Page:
German and its many ‘Anglizismen’
Is the German language disappearing? The Goethe Institut, a worldwide cultural association promoting the study of the German language, seems to think it is. In a recent campaign to work against this ‘disappearance’, they created an entertaining trailer for a movie yet to be filmed: ‘German – One word is not enough’. The trailer shows Hermann (a name only abundant among the older generation by now) whose friend Peter mysteriously disappears one day. At the same time, the evil Lord Vakuum is busy robbing Germany of its language. Featuring a number of silly slapstick jokes, this trailer is not what one would normally expect from a serious institution such as the Goethe Institut. Nevertheless, it is a great way to come across some new German words and ‘Zungenbrecher’ (tongue twisters), which Hermann uses on his adventure to defeat Lord Vakuum.
Upon seeing this trailer, we started to think that, despite the slightly ridiculous story, they might actually have a point. Just think of the number of ‘Anglizismen’ (English words which have crept into the German language) now commonly used and understood among younger members of society. Here are some examples we’ve recently heard:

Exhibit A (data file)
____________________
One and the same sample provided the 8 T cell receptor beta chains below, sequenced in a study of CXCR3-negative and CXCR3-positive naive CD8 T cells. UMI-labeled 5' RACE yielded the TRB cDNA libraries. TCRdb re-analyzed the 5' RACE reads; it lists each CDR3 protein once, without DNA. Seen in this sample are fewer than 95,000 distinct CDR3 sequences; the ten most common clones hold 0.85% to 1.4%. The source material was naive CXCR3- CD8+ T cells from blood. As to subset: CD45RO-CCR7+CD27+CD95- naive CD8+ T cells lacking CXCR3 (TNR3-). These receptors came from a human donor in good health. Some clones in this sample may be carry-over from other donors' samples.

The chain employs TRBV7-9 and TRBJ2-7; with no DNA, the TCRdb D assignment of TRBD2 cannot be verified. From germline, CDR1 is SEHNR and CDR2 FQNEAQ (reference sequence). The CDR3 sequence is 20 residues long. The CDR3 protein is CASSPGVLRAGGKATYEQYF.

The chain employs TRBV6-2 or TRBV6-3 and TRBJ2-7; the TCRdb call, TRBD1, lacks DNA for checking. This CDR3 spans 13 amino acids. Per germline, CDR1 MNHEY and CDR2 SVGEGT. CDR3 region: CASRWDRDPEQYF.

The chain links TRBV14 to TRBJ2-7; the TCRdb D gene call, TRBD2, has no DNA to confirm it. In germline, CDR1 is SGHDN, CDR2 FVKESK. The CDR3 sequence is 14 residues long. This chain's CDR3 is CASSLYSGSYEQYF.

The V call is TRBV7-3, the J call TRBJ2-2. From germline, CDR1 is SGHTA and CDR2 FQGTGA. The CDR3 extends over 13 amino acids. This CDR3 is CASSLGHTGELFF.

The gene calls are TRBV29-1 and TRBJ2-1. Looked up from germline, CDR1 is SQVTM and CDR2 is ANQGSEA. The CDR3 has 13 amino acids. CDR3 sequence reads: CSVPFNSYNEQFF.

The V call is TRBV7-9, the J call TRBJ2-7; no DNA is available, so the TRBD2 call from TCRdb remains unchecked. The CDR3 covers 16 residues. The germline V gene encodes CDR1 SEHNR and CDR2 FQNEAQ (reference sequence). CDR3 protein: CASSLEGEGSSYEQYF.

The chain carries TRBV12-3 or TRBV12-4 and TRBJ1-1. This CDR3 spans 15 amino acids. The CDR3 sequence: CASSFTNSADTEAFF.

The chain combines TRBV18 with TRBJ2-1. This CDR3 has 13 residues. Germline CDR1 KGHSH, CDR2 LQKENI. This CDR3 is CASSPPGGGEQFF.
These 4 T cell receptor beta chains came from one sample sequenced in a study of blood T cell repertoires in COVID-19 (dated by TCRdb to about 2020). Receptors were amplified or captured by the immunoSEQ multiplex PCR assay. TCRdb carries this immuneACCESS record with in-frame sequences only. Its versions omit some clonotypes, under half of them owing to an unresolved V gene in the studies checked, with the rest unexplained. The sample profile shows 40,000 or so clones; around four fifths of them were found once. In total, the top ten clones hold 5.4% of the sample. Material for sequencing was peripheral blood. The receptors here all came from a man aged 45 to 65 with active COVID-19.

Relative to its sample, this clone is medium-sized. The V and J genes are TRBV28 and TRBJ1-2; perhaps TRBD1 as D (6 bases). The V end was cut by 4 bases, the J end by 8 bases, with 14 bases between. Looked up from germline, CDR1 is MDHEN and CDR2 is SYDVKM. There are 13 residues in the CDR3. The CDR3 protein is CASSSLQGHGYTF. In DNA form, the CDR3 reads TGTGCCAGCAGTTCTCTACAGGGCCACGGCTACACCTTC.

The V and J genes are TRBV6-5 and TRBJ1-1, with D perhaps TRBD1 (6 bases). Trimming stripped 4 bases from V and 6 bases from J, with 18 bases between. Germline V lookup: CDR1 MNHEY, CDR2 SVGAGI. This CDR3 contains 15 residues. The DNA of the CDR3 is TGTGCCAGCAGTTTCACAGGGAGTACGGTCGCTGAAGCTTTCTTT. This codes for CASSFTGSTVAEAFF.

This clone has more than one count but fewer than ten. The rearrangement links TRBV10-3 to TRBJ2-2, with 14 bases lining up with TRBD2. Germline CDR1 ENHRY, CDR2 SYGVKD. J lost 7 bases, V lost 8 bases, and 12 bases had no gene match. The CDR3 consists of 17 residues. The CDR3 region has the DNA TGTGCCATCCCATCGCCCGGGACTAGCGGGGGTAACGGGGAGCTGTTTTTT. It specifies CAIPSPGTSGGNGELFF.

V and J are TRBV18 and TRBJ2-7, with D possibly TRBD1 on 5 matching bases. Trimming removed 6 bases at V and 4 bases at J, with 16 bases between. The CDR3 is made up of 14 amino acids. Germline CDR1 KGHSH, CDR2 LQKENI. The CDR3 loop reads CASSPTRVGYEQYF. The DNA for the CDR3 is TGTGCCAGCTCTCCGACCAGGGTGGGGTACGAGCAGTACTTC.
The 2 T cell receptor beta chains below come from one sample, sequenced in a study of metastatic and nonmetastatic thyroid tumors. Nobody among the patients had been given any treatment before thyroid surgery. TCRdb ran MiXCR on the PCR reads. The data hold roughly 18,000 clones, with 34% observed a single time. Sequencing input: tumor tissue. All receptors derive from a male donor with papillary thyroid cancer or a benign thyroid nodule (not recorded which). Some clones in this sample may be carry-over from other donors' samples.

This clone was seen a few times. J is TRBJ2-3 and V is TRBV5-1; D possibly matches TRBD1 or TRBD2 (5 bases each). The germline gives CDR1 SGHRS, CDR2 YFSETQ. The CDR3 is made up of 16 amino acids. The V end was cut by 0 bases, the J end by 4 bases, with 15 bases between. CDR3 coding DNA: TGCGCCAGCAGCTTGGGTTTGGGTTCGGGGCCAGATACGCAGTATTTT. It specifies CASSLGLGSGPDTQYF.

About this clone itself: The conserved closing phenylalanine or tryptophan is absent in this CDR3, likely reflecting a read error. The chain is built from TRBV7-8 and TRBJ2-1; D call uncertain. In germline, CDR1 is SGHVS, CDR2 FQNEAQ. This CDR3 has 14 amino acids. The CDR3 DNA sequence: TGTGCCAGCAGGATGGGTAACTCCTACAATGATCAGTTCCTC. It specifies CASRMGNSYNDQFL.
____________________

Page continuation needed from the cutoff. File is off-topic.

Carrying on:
- Das ist echt ein bisschen ‘random’ (That really is a bit random)
- Der Typ ist total ‘crazy’ (That guy is just crazy)
- Eine coole ‘Location’ (A cool location)
- Das ist ziemlich ‘nice’ (That’s pretty nice)
And some examples where they have modified an English word by adding German prefixes or suffixes
- Das habe ich ‘downgeloadet’ OR ‘gedownloadet’ (I downloaded that)
- Ziemlich ‘abgespaced’ (Pretty spaced out)
- Die haben den ‘gedisst’ (They were dissing him)
What would Goethe himself have thought about this? Either way, it’s an interesting testimony to ongoing language development and the effects of globalisation and the internet.